The mina (also mĕnē, Aramaic; Hebrew: מנה) is an ancient Near Eastern unit of weight, which was divided into 50 shekels. The mina, like the shekel, was also a unit of currency. In ancient Greece, it originally equalled 70 drachmae and later was increased to 100 drachmae. The Greek word mna (μνᾶ) was borrowed from Semitic; compare Hebrew māneh, Aramaic mĕnē, Syriac manyā, Ugaritic mn, and Akkadian manū. However, before it was used as currency, a mina was a unit of measurement, equal to 1.25 pounds.
From earliest Sumerian times, a mina was a unit of weight. At first, talents and shekels had not yet been introduced. By the time of Ur-Nammu, the mina had a value of 1/60 talents as well as 60 shekels. The value of the mina is calculated at 1.25 pounds or 0.571 kilograms per mina (18.358 troy ounces).
Evidence from Ugarit indicates that a mina was equivalent to fifty shekels. The prophet Ezekiel refers to a mina ('maneh' in the King James Version) as sixty shekels, in the Book of Ezekiel. Jesus of Nazareth tells the "parable of the minas" in Luke 19:11-27.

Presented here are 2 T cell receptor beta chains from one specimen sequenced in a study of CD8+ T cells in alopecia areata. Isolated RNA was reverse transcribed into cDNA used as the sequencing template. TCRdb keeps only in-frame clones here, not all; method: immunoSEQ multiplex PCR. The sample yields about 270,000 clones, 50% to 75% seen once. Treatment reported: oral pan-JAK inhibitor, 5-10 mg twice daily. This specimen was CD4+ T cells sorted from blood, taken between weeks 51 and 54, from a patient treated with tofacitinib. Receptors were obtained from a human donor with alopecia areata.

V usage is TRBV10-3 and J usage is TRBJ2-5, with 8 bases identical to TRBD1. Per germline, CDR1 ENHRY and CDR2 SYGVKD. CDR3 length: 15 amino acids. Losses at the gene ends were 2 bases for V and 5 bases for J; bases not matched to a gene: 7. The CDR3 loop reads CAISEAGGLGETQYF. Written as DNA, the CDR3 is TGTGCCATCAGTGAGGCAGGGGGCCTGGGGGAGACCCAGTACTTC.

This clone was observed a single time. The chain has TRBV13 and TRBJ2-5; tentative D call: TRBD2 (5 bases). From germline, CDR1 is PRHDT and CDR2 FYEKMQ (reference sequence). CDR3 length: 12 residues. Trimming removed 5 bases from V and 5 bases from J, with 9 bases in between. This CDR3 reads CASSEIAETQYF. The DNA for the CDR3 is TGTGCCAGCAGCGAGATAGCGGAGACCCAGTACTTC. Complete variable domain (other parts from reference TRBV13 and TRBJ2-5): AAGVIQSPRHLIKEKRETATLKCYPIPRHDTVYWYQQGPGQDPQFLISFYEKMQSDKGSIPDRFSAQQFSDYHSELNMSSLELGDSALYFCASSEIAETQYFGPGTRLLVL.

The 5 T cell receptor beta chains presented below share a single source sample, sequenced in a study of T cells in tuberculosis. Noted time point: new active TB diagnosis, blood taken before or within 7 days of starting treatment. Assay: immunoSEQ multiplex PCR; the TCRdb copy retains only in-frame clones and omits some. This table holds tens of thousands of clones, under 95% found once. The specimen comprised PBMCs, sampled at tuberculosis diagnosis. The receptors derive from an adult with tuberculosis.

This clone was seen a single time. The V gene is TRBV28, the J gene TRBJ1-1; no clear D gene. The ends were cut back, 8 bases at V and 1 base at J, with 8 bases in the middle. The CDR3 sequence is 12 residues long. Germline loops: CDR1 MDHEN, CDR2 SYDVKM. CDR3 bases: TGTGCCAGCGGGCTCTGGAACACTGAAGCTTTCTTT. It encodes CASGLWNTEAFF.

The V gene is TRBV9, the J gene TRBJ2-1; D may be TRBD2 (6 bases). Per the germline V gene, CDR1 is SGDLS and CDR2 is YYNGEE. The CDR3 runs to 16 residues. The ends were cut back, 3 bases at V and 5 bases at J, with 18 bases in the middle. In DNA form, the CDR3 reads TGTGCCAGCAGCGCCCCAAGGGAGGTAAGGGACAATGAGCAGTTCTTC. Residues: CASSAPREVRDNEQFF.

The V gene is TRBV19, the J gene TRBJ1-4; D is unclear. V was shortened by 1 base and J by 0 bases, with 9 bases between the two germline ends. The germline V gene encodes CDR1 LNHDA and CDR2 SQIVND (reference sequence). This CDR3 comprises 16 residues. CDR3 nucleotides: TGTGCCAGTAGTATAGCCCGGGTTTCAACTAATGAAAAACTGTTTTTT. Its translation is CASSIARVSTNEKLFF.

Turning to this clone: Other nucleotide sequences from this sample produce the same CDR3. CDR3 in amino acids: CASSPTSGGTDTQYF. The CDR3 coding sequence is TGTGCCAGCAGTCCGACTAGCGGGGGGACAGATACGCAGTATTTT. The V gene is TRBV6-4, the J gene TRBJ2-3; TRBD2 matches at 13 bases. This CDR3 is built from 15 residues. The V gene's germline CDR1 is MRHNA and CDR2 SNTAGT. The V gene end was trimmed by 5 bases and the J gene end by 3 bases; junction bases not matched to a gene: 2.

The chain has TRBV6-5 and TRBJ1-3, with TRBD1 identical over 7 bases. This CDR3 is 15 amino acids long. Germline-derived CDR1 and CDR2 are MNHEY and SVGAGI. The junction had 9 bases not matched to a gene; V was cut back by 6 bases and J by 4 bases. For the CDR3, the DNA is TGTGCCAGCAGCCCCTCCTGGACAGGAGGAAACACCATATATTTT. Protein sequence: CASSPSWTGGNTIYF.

- The price for a slave in Plautus' Pseudolus was 20 minæ; one mina being, according to the commentator, "about $18.05 or £3 14s. 4d."
- In the first century AD [in Greece?], it amounted to about a fourth of the wages earned annually by an agricultural worker.
- In the Hebrew tradition, a maneh had always the weight of 100 silver denarii.
- Aristotle, Athenian Constitution, 10.2
-  Calculation of weight by number of shekels.
-  Jewish Encyclopedia
- Tenney, Merril ed., The Zondervan Pictorial Encyclopedia of the Bible, vol. 5, "Weights and Measures," Grand Rapids, MI: Zondervan, 1976.
- Ezekiel 45:12
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